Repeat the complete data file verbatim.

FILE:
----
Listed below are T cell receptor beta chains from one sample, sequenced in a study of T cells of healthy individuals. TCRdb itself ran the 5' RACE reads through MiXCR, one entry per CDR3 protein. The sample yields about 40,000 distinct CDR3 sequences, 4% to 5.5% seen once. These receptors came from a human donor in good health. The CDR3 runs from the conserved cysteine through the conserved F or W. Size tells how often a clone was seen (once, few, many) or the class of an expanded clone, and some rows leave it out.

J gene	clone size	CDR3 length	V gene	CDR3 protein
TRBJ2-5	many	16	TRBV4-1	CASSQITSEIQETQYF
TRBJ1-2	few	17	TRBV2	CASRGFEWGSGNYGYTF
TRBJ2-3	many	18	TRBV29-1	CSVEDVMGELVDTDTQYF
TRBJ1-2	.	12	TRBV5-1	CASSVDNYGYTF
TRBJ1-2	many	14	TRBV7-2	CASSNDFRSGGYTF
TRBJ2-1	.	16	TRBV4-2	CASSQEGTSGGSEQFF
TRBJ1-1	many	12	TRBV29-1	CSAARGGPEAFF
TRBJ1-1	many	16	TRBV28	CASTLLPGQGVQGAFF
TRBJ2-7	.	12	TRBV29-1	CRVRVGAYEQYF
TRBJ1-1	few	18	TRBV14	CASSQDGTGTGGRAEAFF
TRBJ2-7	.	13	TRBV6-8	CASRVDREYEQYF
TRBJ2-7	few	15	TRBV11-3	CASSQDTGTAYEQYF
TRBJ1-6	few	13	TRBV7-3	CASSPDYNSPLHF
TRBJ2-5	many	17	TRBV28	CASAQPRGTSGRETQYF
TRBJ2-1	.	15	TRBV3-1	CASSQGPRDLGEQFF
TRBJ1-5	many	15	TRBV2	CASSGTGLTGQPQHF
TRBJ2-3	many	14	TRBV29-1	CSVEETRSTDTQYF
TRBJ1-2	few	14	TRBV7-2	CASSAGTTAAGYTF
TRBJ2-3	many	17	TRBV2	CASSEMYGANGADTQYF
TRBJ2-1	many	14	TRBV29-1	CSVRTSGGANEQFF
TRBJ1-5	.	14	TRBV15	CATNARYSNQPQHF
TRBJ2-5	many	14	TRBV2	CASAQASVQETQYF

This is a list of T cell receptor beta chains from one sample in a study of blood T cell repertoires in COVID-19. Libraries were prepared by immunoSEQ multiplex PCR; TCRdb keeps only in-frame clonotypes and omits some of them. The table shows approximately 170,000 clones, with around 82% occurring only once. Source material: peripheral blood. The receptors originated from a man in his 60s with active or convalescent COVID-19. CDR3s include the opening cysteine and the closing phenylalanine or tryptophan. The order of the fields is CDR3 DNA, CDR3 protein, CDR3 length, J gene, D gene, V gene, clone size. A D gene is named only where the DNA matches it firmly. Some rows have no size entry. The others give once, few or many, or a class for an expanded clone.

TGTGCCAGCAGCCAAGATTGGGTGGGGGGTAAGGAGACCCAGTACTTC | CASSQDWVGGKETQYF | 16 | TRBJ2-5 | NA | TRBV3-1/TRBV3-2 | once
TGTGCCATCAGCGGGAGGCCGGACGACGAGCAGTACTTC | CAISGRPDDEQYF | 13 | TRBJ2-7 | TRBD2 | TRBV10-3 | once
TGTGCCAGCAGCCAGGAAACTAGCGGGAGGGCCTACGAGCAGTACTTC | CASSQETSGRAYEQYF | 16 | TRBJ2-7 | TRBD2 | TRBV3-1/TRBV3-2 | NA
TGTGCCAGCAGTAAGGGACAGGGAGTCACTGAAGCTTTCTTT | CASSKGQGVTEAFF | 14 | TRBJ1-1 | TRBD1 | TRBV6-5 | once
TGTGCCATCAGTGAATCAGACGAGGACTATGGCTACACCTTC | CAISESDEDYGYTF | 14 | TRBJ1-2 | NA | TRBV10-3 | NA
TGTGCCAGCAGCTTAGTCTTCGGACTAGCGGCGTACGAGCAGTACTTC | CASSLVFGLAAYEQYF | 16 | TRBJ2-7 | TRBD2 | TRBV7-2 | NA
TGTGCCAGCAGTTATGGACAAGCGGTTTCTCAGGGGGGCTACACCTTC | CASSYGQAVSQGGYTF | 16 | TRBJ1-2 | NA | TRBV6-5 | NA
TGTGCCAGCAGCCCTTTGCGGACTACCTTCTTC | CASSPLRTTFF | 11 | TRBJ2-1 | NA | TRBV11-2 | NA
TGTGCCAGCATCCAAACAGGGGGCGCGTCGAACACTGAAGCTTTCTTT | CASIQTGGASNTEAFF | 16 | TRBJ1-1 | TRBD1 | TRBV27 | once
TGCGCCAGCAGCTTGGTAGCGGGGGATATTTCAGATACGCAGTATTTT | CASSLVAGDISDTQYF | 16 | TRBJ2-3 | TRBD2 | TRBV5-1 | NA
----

Listed below are T cell receptor beta chains from one sample, sequenced in a study of T cells of healthy individuals. TCRdb itself ran the 5' RACE reads through MiXCR, one entry per CDR3 protein. The sample yields about 40,000 distinct CDR3 sequences, 4% to 5.5% seen once. These receptors came from a human donor in good health. The CDR3 runs from the conserved cysteine through the conserved F or W. Size tells how often a clone was seen (once, few, many) or the class of an expanded clone, and some rows leave it out.

J gene	clone size	CDR3 length	V gene	CDR3 protein
TRBJ2-5	many	16	TRBV4-1	CASSQITSEIQETQYF
TRBJ1-2	few	17	TRBV2	CASRGFEWGSGNYGYTF
TRBJ2-3	many	18	TRBV29-1	CSVEDVMGELVDTDTQYF
TRBJ1-2	.	12	TRBV5-1	CASSVDNYGYTF
TRBJ1-2	many	14	TRBV7-2	CASSNDFRSGGYTF
TRBJ2-1	.	16	TRBV4-2	CASSQEGTSGGSEQFF
TRBJ1-1	many	12	TRBV29-1	CSAARGGPEAFF
TRBJ1-1	many	16	TRBV28	CASTLLPGQGVQGAFF
TRBJ2-7	.	12	TRBV29-1	CRVRVGAYEQYF
TRBJ1-1	few	18	TRBV14	CASSQDGTGTGGRAEAFF
TRBJ2-7	.	13	TRBV6-8	CASRVDREYEQYF
TRBJ2-7	few	15	TRBV11-3	CASSQDTGTAYEQYF
TRBJ1-6	few	13	TRBV7-3	CASSPDYNSPLHF
TRBJ2-5	many	17	TRBV28	CASAQPRGTSGRETQYF
TRBJ2-1	.	15	TRBV3-1	CASSQGPRDLGEQFF
TRBJ1-5	many	15	TRBV2	CASSGTGLTGQPQHF
TRBJ2-3	many	14	TRBV29-1	CSVEETRSTDTQYF
TRBJ1-2	few	14	TRBV7-2	CASSAGTTAAGYTF
TRBJ2-3	many	17	TRBV2	CASSEMYGANGADTQYF
TRBJ2-1	many	14	TRBV29-1	CSVRTSGGANEQFF
TRBJ1-5	.	14	TRBV15	CATNARYSNQPQHF
TRBJ2-5	many	14	TRBV2	CASAQASVQETQYF

This is a list of T cell receptor beta chains from one sample in a study of blood T cell repertoires in COVID-19. Libraries were prepared by immunoSEQ multiplex PCR; TCRdb keeps only in-frame clonotypes and omits some of them. The table shows approximately 170,000 clones, with around 82% occurring only once. Source material: peripheral blood. The receptors originated from a man in his 60s with active or convalescent COVID-19. CDR3s include the opening cysteine and the closing phenylalanine or tryptophan. The order of the fields is CDR3 DNA, CDR3 protein, CDR3 length, J gene, D gene, V gene, clone size. A D gene is named only where the DNA matches it firmly. Some rows have no size entry. The others give once, few or many, or a class for an expanded clone.

TGTGCCAGCAGCCAAGATTGGGTGGGGGGTAAGGAGACCCAGTACTTC | CASSQDWVGGKETQYF | 16 | TRBJ2-5 | NA | TRBV3-1/TRBV3-2 | once
TGTGCCATCAGCGGGAGGCCGGACGACGAGCAGTACTTC | CAISGRPDDEQYF | 13 | TRBJ2-7 | TRBD2 | TRBV10-3 | once
TGTGCCAGCAGCCAGGAAACTAGCGGGAGGGCCTACGAGCAGTACTTC | CASSQETSGRAYEQYF | 16 | TRBJ2-7 | TRBD2 | TRBV3-1/TRBV3-2 | NA
TGTGCCAGCAGTAAGGGACAGGGAGTCACTGAAGCTTTCTTT | CASSKGQGVTEAFF | 14 | TRBJ1-1 | TRBD1 | TRBV6-5 | once
TGTGCCATCAGTGAATCAGACGAGGACTATGGCTACACCTTC | CAISESDEDYGYTF | 14 | TRBJ1-2 | NA | TRBV10-3 | NA
TGTGCCAGCAGCTTAGTCTTCGGACTAGCGGCGTACGAGCAGTACTTC | CASSLVFGLAAYEQYF | 16 | TRBJ2-7 | TRBD2 | TRBV7-2 | NA
TGTGCCAGCAGTTATGGACAAGCGGTTTCTCAGGGGGGCTACACCTTC | CASSYGQAVSQGGYTF | 16 | TRBJ1-2 | NA | TRBV6-5 | NA
TGTGCCAGCAGCCCTTTGCGGACTACCTTCTTC | CASSPLRTTFF | 11 | TRBJ2-1 | NA | TRBV11-2 | NA
TGTGCCAGCATCCAAACAGGGGGCGCGTCGAACACTGAAGCTTTCTTT | CASIQTGGASNTEAFF | 16 | TRBJ1-1 | TRBD1 | TRBV27 | once
TGCGCCAGCAGCTTGGTAGCGGGGGATATTTCAGATACGCAGTATTTT | CASSLVAGDISDTQYF | 16 | TRBJ2-3 | TRBD2 | TRBV5-1 | NA